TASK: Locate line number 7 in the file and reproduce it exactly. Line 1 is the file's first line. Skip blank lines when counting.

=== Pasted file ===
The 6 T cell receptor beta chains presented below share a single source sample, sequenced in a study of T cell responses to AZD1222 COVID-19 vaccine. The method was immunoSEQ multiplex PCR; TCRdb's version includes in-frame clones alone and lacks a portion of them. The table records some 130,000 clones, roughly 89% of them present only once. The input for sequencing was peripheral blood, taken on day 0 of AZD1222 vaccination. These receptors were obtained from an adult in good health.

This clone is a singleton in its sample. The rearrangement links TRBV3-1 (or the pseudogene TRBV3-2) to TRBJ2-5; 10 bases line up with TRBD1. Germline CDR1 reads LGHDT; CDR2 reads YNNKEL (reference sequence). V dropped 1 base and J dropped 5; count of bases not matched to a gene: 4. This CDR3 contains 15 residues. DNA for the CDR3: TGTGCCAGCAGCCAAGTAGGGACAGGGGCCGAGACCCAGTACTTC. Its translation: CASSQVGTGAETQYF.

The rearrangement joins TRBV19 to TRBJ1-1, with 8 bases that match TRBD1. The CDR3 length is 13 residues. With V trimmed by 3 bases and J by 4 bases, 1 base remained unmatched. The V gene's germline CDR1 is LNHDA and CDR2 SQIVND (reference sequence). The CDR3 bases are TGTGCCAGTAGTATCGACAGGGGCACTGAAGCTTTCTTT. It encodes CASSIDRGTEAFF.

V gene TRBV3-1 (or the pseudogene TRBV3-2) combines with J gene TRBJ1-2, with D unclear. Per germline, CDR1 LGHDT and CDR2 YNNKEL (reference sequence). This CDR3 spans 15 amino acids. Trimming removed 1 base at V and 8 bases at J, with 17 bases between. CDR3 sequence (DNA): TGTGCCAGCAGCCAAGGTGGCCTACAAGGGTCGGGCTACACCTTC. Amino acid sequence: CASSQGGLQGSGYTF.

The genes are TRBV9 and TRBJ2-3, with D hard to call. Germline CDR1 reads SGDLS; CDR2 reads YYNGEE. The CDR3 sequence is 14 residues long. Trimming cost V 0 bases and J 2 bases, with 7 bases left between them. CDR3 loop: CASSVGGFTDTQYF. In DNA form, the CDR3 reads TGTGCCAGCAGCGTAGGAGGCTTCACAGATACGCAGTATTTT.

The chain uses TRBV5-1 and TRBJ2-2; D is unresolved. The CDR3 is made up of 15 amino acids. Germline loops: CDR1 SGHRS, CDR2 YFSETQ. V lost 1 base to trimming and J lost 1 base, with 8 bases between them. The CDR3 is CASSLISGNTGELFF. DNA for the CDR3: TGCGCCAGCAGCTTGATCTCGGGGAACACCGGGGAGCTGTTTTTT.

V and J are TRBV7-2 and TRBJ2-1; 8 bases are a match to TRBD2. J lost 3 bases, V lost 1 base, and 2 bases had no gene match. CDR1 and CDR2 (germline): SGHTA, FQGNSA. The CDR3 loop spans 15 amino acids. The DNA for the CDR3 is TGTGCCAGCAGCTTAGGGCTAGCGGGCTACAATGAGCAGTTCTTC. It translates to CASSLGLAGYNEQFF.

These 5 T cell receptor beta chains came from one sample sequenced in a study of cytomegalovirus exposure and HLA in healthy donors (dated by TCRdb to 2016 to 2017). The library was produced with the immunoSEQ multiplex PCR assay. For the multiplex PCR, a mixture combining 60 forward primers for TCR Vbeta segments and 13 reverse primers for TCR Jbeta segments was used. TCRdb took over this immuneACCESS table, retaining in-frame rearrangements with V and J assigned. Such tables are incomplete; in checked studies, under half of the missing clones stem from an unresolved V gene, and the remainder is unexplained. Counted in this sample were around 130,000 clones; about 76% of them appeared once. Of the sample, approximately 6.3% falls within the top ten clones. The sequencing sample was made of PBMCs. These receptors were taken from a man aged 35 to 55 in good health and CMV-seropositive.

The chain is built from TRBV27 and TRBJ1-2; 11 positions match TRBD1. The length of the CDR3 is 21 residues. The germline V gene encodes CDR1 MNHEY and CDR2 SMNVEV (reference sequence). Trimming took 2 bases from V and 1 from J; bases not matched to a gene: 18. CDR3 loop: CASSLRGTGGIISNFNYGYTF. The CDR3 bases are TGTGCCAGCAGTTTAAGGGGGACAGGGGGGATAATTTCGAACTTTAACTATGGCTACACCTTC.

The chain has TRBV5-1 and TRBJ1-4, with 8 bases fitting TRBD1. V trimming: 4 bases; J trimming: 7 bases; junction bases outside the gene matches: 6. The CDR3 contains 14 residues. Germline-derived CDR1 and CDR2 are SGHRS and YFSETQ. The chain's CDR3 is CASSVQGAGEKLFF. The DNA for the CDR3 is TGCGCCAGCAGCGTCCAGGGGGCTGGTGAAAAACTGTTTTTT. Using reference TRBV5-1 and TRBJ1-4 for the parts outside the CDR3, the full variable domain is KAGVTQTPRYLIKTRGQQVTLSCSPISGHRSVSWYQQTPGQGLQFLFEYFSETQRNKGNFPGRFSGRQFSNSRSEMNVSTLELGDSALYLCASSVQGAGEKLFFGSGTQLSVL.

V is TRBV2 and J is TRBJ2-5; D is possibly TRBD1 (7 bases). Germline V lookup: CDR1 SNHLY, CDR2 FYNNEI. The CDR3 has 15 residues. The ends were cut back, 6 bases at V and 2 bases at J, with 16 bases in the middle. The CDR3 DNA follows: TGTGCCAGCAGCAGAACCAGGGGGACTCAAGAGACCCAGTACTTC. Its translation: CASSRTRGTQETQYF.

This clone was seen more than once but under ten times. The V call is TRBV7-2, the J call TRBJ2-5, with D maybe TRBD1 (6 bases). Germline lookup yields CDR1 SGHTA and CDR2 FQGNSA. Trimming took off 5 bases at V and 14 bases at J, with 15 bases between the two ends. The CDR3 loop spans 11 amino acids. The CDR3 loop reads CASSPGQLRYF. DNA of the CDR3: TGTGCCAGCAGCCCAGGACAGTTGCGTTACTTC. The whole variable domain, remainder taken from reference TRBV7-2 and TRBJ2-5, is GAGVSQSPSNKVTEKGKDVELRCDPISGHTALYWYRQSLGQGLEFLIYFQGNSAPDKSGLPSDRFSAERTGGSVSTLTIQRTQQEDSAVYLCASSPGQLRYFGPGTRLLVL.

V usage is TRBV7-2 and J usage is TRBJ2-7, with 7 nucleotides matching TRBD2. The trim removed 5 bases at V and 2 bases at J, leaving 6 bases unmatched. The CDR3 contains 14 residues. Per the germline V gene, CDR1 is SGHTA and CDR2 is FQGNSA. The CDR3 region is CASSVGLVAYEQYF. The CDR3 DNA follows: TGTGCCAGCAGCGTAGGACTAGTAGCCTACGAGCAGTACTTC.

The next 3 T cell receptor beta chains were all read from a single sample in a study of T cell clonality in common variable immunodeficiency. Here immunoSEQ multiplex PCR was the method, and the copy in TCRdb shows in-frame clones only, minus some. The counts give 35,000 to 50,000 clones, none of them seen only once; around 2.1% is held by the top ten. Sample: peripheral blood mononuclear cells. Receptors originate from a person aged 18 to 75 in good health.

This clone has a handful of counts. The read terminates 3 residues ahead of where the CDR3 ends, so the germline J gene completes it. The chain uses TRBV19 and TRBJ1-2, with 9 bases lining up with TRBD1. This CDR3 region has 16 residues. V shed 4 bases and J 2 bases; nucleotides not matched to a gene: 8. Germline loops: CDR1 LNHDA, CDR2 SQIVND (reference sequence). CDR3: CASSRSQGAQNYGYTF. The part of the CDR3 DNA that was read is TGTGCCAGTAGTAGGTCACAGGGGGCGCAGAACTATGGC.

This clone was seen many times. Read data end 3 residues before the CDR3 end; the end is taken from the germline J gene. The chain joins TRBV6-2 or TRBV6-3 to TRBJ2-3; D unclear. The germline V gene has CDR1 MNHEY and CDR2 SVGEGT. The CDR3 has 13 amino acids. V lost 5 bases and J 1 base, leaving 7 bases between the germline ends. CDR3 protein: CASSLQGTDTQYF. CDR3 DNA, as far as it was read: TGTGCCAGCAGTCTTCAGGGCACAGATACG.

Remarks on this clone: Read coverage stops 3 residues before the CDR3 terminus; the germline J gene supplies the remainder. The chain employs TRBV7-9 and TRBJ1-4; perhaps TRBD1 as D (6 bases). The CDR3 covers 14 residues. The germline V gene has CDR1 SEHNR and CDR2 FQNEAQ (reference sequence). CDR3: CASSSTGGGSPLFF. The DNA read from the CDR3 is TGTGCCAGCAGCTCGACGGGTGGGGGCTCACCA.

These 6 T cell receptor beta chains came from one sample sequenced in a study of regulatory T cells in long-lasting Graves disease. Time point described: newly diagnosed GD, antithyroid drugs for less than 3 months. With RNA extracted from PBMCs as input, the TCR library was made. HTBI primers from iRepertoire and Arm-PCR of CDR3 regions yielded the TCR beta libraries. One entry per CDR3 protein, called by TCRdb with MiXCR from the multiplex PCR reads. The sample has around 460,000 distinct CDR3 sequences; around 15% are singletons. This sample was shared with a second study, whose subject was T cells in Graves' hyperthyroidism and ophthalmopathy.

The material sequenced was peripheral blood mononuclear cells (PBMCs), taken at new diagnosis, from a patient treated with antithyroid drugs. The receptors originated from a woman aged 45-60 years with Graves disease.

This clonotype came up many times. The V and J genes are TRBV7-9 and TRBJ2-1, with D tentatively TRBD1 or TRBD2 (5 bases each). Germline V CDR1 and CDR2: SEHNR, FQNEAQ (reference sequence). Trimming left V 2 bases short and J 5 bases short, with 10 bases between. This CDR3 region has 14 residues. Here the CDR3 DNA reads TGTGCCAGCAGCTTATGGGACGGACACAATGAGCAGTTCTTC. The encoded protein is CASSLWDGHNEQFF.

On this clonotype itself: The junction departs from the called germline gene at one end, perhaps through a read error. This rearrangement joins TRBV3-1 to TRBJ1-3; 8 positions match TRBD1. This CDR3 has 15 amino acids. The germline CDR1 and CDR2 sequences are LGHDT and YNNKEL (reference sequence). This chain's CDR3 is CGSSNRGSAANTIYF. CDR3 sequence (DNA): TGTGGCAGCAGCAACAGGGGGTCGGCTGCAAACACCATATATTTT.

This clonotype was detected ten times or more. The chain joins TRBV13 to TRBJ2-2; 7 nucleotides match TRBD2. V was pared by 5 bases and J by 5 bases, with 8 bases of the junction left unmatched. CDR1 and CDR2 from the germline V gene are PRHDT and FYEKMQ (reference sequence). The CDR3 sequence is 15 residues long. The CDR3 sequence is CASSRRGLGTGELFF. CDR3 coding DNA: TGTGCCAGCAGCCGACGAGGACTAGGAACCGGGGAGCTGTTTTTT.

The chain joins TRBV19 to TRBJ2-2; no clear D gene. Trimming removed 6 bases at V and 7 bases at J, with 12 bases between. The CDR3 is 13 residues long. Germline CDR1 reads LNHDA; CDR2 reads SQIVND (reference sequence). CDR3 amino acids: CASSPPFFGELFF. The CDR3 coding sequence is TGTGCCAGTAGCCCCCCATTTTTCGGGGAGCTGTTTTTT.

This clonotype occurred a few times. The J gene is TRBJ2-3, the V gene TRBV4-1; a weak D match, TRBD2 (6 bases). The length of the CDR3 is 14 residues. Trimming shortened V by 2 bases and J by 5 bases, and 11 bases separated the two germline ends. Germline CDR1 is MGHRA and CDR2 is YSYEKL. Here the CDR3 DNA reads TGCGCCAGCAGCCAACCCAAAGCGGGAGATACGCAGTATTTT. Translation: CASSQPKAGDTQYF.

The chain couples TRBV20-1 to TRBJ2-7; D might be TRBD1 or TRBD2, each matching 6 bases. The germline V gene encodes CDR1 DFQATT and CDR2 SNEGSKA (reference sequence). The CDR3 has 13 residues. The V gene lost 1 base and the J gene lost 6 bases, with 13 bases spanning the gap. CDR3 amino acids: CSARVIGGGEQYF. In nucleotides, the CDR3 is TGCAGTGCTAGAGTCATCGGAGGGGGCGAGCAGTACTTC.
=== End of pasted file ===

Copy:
V and J are TRBV7-2 and TRBJ2-1; 8 bases are a match to TRBD2. J lost 3 bases, V lost 1 base, and 2 bases had no gene match. CDR1 and CDR2 (germline): SGHTA, FQGNSA. The CDR3 loop spans 15 amino acids. The DNA for the CDR3 is TGTGCCAGCAGCTTAGGGCTAGCGGGCTACAATGAGCAGTTCTTC. It translates to CASSLGLAGYNEQFF.